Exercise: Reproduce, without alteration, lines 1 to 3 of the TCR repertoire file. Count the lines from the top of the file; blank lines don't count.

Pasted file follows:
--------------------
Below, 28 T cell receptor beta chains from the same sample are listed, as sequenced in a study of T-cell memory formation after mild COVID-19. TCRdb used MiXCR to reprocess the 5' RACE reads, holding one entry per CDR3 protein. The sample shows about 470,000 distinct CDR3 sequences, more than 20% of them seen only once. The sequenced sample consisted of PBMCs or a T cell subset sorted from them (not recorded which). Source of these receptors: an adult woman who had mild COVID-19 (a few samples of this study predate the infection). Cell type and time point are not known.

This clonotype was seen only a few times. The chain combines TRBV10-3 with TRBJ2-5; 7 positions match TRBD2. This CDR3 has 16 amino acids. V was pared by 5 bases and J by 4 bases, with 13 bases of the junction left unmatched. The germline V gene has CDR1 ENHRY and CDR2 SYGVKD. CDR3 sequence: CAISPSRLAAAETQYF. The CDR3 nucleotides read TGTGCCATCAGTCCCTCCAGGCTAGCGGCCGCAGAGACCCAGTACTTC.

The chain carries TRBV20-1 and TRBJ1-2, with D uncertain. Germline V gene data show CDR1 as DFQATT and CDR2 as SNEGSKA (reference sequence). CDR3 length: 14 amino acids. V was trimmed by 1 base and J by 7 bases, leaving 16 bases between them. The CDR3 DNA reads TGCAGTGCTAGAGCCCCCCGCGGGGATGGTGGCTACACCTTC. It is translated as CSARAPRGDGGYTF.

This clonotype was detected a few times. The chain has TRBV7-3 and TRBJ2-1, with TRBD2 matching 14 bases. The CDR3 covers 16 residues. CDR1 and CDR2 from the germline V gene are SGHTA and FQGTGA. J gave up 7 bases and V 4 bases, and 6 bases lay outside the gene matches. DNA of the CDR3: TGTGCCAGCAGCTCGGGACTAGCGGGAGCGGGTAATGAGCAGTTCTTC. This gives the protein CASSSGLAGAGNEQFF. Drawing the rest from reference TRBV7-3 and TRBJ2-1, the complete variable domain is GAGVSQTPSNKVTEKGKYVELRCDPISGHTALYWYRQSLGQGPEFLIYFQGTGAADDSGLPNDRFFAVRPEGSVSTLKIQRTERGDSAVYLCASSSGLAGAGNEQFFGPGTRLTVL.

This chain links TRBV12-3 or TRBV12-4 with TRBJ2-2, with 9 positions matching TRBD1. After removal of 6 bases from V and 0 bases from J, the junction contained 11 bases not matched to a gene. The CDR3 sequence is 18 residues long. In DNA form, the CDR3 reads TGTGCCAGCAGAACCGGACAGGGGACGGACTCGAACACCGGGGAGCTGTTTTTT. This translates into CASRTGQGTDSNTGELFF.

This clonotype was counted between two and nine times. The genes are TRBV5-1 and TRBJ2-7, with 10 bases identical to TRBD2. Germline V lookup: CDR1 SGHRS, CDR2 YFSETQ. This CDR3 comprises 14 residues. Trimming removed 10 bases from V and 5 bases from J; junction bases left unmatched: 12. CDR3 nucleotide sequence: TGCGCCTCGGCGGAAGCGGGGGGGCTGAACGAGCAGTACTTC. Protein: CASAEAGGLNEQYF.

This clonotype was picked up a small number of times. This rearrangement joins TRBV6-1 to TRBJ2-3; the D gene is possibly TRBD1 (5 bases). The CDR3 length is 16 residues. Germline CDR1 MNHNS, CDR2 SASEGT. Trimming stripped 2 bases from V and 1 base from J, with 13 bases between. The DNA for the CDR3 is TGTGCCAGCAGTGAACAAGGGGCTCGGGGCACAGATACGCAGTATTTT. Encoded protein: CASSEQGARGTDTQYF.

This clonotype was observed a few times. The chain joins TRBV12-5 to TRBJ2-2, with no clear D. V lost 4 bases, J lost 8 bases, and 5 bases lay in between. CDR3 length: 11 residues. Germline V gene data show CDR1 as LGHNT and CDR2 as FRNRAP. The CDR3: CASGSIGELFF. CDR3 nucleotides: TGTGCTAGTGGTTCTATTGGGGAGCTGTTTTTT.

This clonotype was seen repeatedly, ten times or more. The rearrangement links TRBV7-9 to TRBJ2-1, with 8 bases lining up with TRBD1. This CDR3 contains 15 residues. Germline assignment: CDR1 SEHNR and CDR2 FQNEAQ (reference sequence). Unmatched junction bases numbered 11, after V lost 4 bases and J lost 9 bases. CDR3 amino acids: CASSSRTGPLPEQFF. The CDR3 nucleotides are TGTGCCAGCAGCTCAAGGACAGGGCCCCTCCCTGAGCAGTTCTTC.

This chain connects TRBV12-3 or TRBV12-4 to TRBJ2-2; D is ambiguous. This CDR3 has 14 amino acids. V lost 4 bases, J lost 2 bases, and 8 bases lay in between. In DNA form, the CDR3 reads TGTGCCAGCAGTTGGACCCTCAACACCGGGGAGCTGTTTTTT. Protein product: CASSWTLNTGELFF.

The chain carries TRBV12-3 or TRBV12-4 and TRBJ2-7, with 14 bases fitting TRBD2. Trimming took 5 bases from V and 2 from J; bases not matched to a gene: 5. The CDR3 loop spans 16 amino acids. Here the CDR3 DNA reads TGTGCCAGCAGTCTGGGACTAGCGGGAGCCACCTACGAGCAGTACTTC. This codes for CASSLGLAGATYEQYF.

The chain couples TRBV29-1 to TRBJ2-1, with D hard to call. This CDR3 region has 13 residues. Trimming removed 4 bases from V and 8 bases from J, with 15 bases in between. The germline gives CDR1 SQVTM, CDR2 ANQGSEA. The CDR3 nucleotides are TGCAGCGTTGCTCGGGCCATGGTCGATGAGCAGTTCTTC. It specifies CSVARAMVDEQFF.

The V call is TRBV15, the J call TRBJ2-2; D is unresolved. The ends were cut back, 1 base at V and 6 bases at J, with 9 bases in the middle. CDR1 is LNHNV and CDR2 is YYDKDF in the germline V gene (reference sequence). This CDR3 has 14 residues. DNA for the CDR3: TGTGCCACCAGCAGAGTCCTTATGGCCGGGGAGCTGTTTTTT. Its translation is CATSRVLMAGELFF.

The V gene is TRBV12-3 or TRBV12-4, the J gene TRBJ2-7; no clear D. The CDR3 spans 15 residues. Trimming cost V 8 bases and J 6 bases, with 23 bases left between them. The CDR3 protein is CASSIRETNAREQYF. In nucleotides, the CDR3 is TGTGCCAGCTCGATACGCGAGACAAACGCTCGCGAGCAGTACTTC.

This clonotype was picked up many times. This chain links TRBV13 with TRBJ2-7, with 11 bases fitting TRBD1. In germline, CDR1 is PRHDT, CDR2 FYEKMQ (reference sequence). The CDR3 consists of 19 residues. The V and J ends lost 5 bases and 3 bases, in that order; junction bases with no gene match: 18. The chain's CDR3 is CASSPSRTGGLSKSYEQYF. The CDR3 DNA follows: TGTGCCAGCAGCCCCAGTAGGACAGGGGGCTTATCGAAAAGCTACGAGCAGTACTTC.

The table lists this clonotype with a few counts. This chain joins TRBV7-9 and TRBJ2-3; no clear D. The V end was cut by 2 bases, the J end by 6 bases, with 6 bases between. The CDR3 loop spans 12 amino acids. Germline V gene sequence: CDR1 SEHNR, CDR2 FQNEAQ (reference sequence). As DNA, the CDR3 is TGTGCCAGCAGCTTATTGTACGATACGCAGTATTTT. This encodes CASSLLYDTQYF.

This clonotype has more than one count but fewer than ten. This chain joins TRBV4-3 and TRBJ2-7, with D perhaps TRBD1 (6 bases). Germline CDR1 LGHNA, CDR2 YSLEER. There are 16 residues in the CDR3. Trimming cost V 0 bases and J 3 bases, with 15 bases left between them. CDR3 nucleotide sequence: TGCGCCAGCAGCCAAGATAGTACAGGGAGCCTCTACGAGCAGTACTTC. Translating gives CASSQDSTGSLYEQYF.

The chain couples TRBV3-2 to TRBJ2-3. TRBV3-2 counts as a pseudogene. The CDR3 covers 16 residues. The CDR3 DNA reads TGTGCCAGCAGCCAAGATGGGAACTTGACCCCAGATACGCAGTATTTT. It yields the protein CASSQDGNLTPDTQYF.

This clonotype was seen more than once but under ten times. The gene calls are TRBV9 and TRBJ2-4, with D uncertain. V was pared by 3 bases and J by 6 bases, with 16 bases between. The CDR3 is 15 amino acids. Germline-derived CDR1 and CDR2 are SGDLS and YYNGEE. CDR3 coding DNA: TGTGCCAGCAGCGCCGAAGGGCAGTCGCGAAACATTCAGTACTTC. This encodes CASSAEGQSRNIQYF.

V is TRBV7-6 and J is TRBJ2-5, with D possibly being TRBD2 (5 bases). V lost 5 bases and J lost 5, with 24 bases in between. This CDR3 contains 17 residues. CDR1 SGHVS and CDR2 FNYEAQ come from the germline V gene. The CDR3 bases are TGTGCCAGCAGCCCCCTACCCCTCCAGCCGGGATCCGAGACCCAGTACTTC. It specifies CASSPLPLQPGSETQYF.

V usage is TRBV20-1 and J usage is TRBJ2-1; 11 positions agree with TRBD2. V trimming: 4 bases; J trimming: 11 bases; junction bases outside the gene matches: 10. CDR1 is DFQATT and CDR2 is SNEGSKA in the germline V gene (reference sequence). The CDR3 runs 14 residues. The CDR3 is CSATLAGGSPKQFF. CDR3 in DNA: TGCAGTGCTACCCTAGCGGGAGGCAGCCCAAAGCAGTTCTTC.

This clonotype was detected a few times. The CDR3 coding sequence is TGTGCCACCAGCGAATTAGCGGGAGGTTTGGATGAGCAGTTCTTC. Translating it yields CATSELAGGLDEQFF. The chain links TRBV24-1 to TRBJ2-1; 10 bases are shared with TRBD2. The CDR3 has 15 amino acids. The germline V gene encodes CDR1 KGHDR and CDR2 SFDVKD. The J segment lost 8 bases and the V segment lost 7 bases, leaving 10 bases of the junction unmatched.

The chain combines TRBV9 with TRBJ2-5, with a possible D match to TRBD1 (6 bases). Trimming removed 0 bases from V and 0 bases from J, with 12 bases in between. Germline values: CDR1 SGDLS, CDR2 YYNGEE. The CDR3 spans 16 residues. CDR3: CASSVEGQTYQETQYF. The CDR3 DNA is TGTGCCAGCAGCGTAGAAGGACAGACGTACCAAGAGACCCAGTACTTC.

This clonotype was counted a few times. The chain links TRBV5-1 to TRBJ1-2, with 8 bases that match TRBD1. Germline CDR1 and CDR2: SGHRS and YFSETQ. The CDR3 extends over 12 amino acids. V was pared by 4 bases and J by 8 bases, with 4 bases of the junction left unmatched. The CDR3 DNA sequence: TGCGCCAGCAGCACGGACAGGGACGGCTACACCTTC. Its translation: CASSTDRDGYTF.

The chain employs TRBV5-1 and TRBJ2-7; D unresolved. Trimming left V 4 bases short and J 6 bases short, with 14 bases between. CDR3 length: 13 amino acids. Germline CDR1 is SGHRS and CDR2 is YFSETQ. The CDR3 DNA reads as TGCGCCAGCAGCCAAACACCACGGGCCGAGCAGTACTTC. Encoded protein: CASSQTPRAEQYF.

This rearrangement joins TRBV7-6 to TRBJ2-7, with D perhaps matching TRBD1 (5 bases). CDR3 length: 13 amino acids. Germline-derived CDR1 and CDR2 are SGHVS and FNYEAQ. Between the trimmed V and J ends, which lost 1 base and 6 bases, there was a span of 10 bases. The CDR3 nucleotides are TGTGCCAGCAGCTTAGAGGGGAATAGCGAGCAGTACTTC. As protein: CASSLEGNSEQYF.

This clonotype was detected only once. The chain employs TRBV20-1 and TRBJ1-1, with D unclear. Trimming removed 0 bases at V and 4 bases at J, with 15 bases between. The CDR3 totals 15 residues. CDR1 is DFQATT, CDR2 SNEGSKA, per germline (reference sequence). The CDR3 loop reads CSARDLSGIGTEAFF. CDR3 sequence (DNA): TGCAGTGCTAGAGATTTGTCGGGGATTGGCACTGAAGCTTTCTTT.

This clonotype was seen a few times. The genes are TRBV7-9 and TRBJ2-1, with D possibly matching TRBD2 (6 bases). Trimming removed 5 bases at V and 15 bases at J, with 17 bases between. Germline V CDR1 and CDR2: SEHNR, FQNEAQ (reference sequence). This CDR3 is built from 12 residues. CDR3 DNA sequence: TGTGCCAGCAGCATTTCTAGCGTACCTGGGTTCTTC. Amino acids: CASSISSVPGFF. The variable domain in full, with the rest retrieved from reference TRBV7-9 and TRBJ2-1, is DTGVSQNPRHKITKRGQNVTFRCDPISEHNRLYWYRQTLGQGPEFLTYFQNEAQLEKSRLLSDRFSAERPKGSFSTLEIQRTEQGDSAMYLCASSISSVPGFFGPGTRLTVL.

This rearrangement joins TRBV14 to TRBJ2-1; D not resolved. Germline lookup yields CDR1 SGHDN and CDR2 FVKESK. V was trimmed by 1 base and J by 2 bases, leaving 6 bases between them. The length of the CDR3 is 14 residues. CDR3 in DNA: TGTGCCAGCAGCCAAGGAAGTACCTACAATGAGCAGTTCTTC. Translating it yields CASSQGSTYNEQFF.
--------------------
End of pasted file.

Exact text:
Below, 28 T cell receptor beta chains from the same sample are listed, as sequenced in a study of T-cell memory formation after mild COVID-19. TCRdb used MiXCR to reprocess the 5' RACE reads, holding one entry per CDR3 protein. The sample shows about 470,000 distinct CDR3 sequences, more than 20% of them seen only once. The sequenced sample consisted of PBMCs or a T cell subset sorted from them (not recorded which). Source of these receptors: an adult woman who had mild COVID-19 (a few samples of this study predate the infection). Cell type and time point are not known.

This clonotype was seen only a few times. The chain combines TRBV10-3 with TRBJ2-5; 7 positions match TRBD2. This CDR3 has 16 amino acids. V was pared by 5 bases and J by 4 bases, with 13 bases of the junction left unmatched. The germline V gene has CDR1 ENHRY and CDR2 SYGVKD. CDR3 sequence: CAISPSRLAAAETQYF. The CDR3 nucleotides read TGTGCCATCAGTCCCTCCAGGCTAGCGGCCGCAGAGACCCAGTACTTC.

The chain carries TRBV20-1 and TRBJ1-2, with D uncertain. Germline V gene data show CDR1 as DFQATT and CDR2 as SNEGSKA (reference sequence). CDR3 length: 14 amino acids. V was trimmed by 1 base and J by 7 bases, leaving 16 bases between them. The CDR3 DNA reads TGCAGTGCTAGAGCCCCCCGCGGGGATGGTGGCTACACCTTC. It is translated as CSARAPRGDGGYTF.